There are a lot of wonderful things still to be found in these novels, the stuff that made me fall in love with the story in the first place. The world-building Bardugo does in regards to the Grisha is phenomenal and unparalleled, and I can confirm I want a kefta just as much now as I did when I was 13. Her writing is wonderful, descriptive and unique, packed with foreshadowing and detail. The characters also shine, Genya and Nikolai being particular standouts to me this time around. In general this reading experience was a lot of fun because I allowed myself to be silly and write notes in the margins and freak out about plot twists without holding the novels up to any kind of gold standard. Also (sorry Zoya and Harshaw) Genya/Alina is my new Grishaverse OTP. All those tender tailoring scenes… so much hugging and complimenting each other’s beauty… #genyalina4lyfe.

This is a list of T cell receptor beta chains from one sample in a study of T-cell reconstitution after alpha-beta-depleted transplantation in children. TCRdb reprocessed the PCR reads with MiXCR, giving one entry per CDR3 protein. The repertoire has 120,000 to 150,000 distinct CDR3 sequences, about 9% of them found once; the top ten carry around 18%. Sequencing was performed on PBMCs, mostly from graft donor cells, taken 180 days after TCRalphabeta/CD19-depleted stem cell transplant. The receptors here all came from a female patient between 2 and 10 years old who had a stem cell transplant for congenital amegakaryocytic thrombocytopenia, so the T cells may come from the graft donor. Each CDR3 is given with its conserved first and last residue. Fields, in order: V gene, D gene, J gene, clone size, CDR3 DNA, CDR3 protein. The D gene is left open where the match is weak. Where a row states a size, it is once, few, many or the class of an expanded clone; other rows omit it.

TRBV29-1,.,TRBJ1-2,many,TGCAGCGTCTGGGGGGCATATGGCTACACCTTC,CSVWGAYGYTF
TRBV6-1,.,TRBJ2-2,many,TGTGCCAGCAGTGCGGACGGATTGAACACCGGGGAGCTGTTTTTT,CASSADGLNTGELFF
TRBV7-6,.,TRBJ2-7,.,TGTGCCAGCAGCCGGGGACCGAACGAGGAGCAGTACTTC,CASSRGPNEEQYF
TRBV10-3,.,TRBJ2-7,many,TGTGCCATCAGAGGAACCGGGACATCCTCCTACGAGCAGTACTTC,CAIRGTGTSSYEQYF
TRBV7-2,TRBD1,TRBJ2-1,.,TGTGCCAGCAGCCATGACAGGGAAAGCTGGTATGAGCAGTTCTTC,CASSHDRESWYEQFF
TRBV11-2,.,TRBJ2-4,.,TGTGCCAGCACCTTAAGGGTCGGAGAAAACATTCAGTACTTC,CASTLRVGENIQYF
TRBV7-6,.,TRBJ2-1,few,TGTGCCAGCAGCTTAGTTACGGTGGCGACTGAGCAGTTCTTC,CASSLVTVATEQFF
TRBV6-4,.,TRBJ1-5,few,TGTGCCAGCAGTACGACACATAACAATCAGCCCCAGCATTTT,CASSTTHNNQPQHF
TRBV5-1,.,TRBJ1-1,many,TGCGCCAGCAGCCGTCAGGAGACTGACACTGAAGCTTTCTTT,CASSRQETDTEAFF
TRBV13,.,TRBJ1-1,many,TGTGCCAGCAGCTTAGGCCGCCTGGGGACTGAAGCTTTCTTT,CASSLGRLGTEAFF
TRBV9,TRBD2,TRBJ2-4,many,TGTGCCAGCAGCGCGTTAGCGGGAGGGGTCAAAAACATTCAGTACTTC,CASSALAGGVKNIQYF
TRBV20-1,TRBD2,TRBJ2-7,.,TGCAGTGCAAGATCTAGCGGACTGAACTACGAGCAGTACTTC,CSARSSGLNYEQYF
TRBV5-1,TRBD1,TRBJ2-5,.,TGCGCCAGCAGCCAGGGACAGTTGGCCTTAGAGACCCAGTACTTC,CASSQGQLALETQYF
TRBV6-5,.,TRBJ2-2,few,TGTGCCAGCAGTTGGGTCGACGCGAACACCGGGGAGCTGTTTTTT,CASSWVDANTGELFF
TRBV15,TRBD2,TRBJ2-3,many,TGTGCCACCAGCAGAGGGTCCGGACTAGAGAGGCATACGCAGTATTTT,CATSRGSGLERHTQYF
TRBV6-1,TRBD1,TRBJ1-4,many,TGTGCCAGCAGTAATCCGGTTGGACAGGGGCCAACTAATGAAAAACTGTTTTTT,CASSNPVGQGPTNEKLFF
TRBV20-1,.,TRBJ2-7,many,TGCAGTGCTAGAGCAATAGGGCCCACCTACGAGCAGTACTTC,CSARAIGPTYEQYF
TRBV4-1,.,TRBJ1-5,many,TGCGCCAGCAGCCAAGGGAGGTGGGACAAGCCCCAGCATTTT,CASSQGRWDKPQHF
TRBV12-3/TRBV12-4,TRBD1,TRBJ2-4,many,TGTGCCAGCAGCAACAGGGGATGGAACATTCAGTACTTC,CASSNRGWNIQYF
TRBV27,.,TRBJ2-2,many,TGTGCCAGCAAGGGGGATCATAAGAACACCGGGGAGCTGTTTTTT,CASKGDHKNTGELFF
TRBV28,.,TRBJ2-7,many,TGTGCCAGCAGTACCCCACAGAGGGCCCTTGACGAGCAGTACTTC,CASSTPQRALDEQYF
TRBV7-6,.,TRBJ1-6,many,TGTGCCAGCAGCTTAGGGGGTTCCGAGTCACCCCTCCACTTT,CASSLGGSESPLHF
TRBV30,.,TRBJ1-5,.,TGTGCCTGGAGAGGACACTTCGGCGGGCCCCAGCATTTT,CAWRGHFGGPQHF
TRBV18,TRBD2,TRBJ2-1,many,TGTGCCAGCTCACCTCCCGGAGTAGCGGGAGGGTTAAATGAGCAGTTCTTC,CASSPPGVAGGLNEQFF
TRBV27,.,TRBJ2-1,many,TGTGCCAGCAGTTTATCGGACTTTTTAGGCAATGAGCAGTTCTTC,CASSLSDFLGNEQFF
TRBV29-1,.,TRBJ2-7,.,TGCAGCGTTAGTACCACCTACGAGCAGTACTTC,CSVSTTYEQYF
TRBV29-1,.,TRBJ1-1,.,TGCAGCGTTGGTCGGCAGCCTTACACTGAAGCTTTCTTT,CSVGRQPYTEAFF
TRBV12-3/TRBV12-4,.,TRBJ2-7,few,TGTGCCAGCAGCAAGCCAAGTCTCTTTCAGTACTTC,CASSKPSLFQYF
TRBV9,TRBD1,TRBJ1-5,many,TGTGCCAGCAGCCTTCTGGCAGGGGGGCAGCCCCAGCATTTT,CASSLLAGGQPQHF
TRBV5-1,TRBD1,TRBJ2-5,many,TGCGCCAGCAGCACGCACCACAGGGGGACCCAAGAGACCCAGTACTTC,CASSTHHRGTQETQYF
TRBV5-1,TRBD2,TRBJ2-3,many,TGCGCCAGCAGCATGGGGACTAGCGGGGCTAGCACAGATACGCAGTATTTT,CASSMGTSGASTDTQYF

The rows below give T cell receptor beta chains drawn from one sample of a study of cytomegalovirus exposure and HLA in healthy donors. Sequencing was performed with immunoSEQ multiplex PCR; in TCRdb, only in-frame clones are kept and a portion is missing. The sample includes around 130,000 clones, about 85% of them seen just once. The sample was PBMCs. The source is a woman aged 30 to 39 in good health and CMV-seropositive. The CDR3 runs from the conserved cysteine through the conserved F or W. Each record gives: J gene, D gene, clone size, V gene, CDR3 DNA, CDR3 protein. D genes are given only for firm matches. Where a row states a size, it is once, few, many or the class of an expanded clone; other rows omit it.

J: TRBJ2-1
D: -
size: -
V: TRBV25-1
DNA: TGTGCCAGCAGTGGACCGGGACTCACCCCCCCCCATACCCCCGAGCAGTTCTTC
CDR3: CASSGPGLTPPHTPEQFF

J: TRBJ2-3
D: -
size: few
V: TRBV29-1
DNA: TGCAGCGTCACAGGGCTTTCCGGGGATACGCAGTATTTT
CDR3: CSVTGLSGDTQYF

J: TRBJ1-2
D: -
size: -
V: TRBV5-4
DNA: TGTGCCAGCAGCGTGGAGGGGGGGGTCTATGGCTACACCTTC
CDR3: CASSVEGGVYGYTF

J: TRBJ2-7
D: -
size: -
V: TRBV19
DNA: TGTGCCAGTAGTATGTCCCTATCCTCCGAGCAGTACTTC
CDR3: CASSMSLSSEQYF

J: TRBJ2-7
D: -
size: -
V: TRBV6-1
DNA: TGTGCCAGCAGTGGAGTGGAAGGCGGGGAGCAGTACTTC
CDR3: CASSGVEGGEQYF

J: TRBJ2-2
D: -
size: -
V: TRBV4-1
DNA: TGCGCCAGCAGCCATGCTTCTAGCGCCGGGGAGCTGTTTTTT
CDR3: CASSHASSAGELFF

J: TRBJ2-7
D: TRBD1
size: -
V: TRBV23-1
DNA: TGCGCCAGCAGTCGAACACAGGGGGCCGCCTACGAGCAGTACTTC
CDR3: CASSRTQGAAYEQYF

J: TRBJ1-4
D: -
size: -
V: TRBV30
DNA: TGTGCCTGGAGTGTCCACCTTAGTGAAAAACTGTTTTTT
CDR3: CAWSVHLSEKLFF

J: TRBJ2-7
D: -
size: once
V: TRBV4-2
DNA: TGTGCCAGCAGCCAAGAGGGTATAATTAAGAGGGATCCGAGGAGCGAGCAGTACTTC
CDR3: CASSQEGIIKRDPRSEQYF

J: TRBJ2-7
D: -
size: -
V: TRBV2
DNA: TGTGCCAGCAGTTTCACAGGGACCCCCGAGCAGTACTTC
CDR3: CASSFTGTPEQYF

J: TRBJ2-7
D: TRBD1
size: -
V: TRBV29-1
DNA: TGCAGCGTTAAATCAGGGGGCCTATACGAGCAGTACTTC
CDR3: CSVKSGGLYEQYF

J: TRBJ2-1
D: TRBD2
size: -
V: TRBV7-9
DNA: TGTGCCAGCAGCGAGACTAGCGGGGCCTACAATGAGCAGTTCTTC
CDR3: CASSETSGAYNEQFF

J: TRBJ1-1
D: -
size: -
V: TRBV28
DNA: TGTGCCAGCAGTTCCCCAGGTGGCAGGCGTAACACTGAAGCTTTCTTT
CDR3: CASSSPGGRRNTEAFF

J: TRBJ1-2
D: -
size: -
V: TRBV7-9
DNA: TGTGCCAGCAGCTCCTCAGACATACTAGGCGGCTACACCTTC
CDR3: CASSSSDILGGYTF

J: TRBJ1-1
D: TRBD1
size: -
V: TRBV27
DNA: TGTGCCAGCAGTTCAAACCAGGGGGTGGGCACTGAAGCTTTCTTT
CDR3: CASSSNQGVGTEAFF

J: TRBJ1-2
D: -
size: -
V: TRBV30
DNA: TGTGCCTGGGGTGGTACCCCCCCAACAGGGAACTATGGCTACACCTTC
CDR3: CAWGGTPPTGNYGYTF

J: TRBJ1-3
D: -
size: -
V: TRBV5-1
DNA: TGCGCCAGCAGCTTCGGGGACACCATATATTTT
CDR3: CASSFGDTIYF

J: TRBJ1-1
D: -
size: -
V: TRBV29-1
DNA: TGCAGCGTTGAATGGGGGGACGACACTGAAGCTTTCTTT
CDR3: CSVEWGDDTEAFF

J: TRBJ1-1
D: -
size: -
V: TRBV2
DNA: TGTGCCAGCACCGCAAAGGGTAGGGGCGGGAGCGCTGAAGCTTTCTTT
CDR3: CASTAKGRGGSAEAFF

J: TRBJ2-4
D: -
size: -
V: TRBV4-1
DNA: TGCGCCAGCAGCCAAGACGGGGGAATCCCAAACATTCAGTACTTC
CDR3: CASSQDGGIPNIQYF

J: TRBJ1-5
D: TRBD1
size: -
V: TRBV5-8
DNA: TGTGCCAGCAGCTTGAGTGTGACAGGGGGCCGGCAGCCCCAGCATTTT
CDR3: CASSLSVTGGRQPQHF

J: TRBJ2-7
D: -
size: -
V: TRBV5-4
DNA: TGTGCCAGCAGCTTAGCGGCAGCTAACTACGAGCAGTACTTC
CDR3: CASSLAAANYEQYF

And now, to the show. Based on the trailers I’ve seen so far, it looks aesthetically great, with awesome elemental magic, fun and atmospheric costumes and set, and appropriately dramatic acting. My endless annoyance at the decision to age up the Darkling stands, but it is what it is and it’ll be fun to have something to laugh at. I am sad that the beautiful, unbutchered Six of Crows movies of my mind will never come to be, but I am glad the characters will get to be there at all. Looking up Shadow and Bone on Netflix and seeing Jesper, Inej, and Kaz’s picture did make me cry just a little bit. It’s them!